On Running; The Full Marathon experience
For context, I’ve been running since a good 4 years now.
- 4 years of putting 1 foot ahead of another.
- 4 years of braving through pain.
- 4 years of surviving injuries.
- 4 years of meeting wonderful people.
- 4 years of time to reflect.
After doing 4 years of running, I thought I had it under my belt. I thought that I had “figured out” running. After having run so many kilometers with so many people across so many cities and clocking so many hours, I was under the impression that I was “comfortable” with the sport of running.
I couldn’t have been more wrong.
In my 4 years of running, I had never done a distance that was more than 25 kilometers in one stretch. I have run 50+ kilometers across a week, but nothing more than 25K in one run.
Over the past weekend, I attempted to run a full marathon. A full marathon (or simply, a marathon) is a 42.2 kilometer run. Legend has it that a messenger was sent from the city of Marathon to Athens – A distance of 42.2 KMs to announce the defeat of the Persians.
I had to do this as a qualifier for the Malnad Ultra where I will be running my first ultra marathon of 50 kilometers. And in preparation for this ultra, I have been running with Chennai’s running group - CTC, over the past 6 months. They’re a wonderful, crazy, kind, hilarious bunch of runners who all seem to have a baseline reason for why they run – “Bliss”.
So yesterday, via CTC, a bunch of 52 runners ran from Navallur to Mahabalipuram
- Self supported for a total sum of 42+ kilometers.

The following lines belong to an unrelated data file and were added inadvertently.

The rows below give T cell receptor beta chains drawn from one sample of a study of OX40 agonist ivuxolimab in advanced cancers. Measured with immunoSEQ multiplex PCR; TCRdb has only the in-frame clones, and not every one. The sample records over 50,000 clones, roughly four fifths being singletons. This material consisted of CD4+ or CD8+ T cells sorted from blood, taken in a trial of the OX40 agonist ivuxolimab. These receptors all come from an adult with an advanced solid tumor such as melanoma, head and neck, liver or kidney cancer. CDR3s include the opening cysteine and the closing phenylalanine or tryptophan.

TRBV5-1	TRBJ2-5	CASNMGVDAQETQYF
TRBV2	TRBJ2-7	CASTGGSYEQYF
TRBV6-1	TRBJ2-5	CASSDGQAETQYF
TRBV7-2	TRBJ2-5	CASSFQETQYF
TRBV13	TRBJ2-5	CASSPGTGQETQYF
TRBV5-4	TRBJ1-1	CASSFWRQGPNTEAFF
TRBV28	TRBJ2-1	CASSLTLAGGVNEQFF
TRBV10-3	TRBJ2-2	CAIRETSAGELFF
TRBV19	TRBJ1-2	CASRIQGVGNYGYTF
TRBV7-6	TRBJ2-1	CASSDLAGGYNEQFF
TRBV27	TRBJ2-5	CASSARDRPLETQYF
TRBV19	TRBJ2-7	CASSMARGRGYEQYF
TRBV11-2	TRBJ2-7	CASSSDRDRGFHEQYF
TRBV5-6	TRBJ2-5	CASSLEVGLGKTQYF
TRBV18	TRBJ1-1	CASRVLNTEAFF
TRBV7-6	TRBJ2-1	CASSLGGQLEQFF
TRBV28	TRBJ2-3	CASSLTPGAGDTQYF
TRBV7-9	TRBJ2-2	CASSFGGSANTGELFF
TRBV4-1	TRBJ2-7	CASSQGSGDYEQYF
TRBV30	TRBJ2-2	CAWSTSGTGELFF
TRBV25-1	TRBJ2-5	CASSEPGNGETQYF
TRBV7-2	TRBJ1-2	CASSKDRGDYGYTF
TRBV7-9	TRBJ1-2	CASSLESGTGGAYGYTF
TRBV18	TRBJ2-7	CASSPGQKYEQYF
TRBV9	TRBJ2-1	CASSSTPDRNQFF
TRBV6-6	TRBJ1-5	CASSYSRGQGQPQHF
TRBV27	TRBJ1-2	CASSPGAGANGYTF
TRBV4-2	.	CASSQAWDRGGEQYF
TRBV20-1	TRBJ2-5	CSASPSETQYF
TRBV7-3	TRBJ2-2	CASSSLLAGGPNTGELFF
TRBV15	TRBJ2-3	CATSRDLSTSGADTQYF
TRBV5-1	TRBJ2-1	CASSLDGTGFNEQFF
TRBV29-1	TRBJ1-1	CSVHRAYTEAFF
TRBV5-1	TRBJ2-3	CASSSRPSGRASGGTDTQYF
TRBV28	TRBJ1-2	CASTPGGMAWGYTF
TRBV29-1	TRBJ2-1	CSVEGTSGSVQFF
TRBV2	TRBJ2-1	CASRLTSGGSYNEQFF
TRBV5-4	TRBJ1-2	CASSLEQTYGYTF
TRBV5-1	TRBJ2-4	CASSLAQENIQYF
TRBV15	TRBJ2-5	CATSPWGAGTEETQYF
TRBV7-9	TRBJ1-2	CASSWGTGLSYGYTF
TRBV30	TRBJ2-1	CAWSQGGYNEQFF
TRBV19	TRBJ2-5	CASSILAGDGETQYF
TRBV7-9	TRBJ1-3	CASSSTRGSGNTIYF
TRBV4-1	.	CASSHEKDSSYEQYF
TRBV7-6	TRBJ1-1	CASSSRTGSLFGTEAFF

A bunch of things happened yesterday:
- I finished my first full marathon
- I struggled to finish my first full marathon
- I am unable to come to terms with what I experienced
The first real break during the run is for breakfast, at Ammapet. This is around the 23K mark. Till here, everything was blissful. I was thoroughly enjoying the run along with some great company. But post breakfast, things started to go south.
We reached Ammapet by around 8:30 and headed out by 9:45 after finishing off a decent breakfast. And by this time, the sun had already begun shining down bright and harsh. This is where it truly all begun. All the energy that I had in the past 23K that I had done, just seemed to melt away. I started to hit multiple low points in the first few kilometers itself. My mind wasn’t just in the right place at all, and I just couldn’t seem to put a pin on it. I tried drinking lots of water – to no avail. I tried stretching – nope. I tried talking – that too didn’t work. I just seemed to have no way out of it.
Around this time, a wonderful gentleman who we were running with – Praveen came up with the 100 steps walk, 100 steps run arrangement where he would count 100 steps for us to walk and run. This helped. A regime without my intervention really helped me to get into a rhythm. And he did this for nearly 4-5 kilometers for which, I’d eternally be grateful to him for. I understand how difficult it must have been to keep shouting numbers out to let us know how much we’ve done all while he was running with us.
Temperatures still continued to rise
After a while of doing the run-walk, my mind shut off and I kept to it with no questions. However around the 32K mark, my right groin started to pull and I couldn’t follow his commands. It was around this time, that I decided to walk the rest of it.
Temperatures stayed high at a good 35 degrees.
I thought to myself: “Just 10 more kilometers. How hard can it be? You run this everyday”. And once again, I couldn’t have been more wrong.